The Inside Microsoft Dynamics GP blog has started a series Feature of the Day posts for Microsoft Dynamics GP 2018 R2 on which I am following and adding commentary. The series index for this series of posts is here.
The twenty-fourth Feature of the Day is Ship To address retained by Customer Combiner.
When using the Customer Combiner tool to combine two customer records the ship to address will now be retained:
While Customer Combiner isn’t generally used that much (at least by my clients), keeping the ship to address could potentially be very useful.
We are currently in the process of upgrading a large 20 site client from Microsoft Dynamics GP 9 to a later version (unfortunately not 2015 due to third party add-ons which are not supported on this version). The client previously had standalone implementations at each site, but we are aggregating them into one implementation for ease of maintenance and also to reduce licensing costs.
The first few we centralised went fine, but we then ran into problems when we did the head office companies. When they ran the GL Summary TB on the old and new systems there was a mismatch between them.
After investigating, the support team established that the problem was down to some corruption in the Account Index Master table (GL00105) where some of the accounts had segments separated with dots instead of dashes as defined in Account Format Setup ( ).
The solution they followed was fairly simple, and in three steps:
- Run a script to clear the Account Index Master table:
DELETE FROM GL00105
- Run Check Links ( ) on Account Master.
- Run the General Ledger Reconcile utility (
) on all years starting with the oldest and working forward.
After this was done, the report produced from the upgraded system matched the old one.
The Inside Microsoft Dynamics GP blog started a series of Microsoft Dynamics GP 2013 R2 Feature of the day posts the other day. As they did with the Microsoft Dynamics GP 2013 Feature of the Day posts they are doing them as short posts containing a PowerPoint slide show. I am translating these from the PowerPoints into posts; you can find my series index here.
The thirty-third Feature of the Day covered is OLE Notes Migration Utility. The ability to attach documents to record level notes has been available in Microsoft Dynamics GP for a long time. The record notes were always stored as OLE attachments until now; in Microsoft Dynamics GP, the OLE Notes have been replaced with the Document Attachment functionality which stores the notes directly in the Microsoft SQL Server Database.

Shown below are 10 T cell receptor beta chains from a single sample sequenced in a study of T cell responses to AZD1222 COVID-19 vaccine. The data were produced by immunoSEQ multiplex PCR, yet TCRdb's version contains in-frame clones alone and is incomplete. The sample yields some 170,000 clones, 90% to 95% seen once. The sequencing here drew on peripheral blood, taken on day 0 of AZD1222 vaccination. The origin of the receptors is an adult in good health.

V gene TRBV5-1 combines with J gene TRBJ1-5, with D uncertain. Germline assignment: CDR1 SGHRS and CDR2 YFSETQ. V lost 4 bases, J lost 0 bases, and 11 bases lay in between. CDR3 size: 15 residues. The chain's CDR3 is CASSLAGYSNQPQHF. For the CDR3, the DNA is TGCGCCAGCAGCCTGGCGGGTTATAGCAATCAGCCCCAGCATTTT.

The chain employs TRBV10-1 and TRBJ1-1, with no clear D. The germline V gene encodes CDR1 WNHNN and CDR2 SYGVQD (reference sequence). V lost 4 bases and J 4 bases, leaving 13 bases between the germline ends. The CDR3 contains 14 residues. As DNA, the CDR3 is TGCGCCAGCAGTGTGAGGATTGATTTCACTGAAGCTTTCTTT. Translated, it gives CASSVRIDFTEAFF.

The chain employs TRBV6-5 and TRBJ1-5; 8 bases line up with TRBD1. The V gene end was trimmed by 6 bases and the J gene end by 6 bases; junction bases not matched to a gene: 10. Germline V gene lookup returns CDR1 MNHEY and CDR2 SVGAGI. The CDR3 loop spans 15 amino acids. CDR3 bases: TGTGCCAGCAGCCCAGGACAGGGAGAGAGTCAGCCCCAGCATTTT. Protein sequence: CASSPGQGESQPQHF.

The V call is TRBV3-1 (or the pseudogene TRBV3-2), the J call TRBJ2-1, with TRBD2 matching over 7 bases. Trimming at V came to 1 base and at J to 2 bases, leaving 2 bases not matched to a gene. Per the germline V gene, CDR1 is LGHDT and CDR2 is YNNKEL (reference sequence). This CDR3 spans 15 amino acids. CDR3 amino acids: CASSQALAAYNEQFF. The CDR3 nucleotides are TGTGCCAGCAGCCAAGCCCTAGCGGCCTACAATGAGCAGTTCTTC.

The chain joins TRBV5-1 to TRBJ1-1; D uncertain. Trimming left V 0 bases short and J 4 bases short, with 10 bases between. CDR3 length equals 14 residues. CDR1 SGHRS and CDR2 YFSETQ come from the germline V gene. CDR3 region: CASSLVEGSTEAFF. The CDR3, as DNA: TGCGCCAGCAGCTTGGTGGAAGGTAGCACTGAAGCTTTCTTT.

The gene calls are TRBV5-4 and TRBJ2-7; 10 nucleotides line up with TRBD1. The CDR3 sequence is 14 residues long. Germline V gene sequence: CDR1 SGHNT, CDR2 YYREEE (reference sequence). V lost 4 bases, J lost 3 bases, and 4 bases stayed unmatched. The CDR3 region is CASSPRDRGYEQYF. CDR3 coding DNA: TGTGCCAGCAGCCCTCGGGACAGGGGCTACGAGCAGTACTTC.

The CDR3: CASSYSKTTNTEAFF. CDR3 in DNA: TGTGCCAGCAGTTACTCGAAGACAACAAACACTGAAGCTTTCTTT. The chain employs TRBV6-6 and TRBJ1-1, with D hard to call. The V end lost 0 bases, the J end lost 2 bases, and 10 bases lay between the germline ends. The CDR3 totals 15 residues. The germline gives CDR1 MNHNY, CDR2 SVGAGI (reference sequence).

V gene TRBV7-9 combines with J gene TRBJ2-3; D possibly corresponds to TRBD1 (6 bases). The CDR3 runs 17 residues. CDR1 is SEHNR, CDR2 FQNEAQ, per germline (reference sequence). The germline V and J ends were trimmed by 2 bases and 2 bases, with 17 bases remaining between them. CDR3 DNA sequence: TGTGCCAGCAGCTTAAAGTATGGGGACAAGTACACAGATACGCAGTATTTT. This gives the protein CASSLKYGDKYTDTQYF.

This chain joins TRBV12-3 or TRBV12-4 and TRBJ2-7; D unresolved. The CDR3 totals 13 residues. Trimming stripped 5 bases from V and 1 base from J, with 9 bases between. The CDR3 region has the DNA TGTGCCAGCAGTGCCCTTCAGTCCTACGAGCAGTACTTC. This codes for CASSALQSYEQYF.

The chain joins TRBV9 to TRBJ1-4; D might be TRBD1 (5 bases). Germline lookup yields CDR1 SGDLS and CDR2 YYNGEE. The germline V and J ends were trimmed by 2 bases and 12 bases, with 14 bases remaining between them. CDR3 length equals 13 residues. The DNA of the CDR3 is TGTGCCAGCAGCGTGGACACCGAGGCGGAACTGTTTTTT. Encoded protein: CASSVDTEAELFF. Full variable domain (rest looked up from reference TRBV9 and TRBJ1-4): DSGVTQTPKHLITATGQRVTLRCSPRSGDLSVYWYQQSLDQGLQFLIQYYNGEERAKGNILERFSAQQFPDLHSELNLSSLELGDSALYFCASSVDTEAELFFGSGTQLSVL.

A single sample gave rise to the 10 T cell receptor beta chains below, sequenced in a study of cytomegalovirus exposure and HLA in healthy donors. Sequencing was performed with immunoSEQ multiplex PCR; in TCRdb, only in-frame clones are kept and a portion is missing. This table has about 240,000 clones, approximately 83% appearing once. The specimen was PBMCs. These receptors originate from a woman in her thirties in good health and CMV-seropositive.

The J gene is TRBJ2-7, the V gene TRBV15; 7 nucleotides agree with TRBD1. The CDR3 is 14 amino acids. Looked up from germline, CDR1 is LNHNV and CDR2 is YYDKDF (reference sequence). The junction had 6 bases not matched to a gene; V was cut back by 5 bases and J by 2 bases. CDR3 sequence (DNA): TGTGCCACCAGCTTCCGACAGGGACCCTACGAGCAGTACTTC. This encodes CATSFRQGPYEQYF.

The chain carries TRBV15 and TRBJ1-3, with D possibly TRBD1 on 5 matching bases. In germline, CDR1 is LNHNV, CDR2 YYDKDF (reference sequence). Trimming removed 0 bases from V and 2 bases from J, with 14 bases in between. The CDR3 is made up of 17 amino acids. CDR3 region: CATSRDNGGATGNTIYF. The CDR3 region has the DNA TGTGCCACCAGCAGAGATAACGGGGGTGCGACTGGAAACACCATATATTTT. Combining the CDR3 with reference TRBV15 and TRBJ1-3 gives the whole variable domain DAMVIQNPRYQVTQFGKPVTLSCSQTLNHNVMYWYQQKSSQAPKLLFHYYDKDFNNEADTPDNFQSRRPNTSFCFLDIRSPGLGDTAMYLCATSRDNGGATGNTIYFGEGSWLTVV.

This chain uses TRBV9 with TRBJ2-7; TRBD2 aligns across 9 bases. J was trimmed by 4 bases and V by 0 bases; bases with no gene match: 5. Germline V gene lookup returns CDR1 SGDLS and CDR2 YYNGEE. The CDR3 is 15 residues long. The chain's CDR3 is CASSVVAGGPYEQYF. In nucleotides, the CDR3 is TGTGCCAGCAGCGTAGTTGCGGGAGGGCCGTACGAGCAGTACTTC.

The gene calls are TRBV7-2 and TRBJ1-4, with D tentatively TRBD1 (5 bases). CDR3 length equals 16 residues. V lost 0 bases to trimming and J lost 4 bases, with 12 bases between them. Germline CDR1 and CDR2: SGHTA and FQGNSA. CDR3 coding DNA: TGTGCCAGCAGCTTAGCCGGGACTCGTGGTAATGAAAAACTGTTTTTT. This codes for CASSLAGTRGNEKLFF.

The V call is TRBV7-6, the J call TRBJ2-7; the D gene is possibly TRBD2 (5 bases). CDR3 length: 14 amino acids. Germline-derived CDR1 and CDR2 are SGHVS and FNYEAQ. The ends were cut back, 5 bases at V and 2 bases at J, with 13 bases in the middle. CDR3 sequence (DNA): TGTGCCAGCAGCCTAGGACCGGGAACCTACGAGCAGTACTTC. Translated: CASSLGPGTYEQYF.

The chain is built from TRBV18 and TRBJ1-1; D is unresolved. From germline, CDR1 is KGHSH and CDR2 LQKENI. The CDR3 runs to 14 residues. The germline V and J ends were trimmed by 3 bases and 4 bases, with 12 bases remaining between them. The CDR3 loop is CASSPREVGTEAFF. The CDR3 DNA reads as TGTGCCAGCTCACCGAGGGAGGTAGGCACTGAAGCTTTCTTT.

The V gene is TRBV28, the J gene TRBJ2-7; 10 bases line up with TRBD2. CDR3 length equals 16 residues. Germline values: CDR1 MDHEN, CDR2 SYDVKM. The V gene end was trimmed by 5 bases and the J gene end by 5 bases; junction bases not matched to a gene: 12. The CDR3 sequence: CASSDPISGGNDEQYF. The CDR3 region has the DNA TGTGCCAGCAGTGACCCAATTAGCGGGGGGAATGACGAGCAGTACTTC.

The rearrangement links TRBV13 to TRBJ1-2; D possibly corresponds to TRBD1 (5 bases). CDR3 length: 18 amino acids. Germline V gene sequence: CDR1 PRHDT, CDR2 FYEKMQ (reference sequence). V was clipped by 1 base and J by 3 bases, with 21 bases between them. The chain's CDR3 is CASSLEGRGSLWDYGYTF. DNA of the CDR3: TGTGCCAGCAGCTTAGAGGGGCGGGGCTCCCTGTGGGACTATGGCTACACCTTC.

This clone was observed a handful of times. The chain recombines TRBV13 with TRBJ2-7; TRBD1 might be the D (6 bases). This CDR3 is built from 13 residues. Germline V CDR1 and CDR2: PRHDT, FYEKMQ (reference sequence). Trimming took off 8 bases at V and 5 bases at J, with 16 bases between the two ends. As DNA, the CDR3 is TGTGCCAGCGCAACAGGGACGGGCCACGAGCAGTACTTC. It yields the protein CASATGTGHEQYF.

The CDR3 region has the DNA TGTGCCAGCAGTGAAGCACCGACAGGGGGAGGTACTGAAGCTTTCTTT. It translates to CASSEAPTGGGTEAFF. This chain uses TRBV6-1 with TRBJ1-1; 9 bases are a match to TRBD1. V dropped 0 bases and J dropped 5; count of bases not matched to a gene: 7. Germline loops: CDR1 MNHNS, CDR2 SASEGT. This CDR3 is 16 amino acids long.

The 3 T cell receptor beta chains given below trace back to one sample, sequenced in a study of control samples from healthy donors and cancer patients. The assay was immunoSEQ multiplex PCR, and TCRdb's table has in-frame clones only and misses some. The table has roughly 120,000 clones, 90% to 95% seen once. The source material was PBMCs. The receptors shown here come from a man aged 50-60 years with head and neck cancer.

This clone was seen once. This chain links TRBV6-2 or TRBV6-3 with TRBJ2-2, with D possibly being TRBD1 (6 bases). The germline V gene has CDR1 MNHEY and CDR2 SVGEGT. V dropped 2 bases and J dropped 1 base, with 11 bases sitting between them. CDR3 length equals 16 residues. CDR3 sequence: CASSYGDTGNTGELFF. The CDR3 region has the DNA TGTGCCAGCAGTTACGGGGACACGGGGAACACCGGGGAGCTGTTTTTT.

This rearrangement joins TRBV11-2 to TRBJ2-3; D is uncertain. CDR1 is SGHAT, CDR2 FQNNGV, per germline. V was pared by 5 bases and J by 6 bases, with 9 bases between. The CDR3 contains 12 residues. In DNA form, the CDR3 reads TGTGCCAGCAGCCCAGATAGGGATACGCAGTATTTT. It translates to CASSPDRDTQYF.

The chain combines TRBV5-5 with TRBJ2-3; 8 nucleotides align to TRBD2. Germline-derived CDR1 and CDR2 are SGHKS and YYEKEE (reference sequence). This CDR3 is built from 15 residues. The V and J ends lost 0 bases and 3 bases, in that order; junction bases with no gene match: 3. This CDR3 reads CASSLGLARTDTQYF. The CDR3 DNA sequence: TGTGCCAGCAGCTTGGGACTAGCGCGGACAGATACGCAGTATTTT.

To facilitate this, a Migration Utility, which runs as a separate application, can be obtained from PartnerSource/CustomerSource. The utility will allow existing users to migrate the files that have already been attached to Notes using the existing OLE functionality into the new Document Attach functionality:
I’ve never liked the OLE Attachment available in record level notes; if one client had a different path defined in the ini file and the user opened and saved a window the attachments then they would get corrupted. Using Document Attachment functionality removes this risk of data corruption and provides functionality which is much more robust.
This feature is targeted at the following roles:
- System Implementers
He somehow slipped it out without me noticing, but David Musgrave of the Developing for Dynamics GP blog released Support Debugging Tool Build 17 before Christmas; this is the build which added support for Microsoft Dynamics GP 2013.
He was back yesterday with a hotfix release to fix a couple of issues.
Partners can download SDT from PartnerSource (login required); if you’re a customer you’ll need to contact your partner to obtain it for you.
David has links to SDT for Microsoft Dynamics GP 10 and 2010 here.
In this post I’m stepping away, briefly, from Microsoft Dynamics GP but will return in to it in my next post.
Microsoft have recently released a raft of new versions, including Microsoft Dynamics GP 2013 and Management Reporter 2012 Rollup 3, and to test I’ve been installing a few new virtual machines with Windows Server 2012 and have also updated a couple of machines with Windows 8 and, because they’re new machines without DVD players in them, to do this I used the Windows USB/DVD Download Tool which is available for free download from the Microsoft CodePlex|Project Hosting for Open Source Projects site in order to create a bootable USB drive.
I thought a step by step guide for others needing to install Windows 8 (or other version of Windows) might be of benefit. So after downloading the utility from the above link, double click the downloaded setup file to install the Windows 7 USB/DVD Download Tool Setup Wizard;
Continue reading “How To Make A Bootable Windows 8 USB Drive”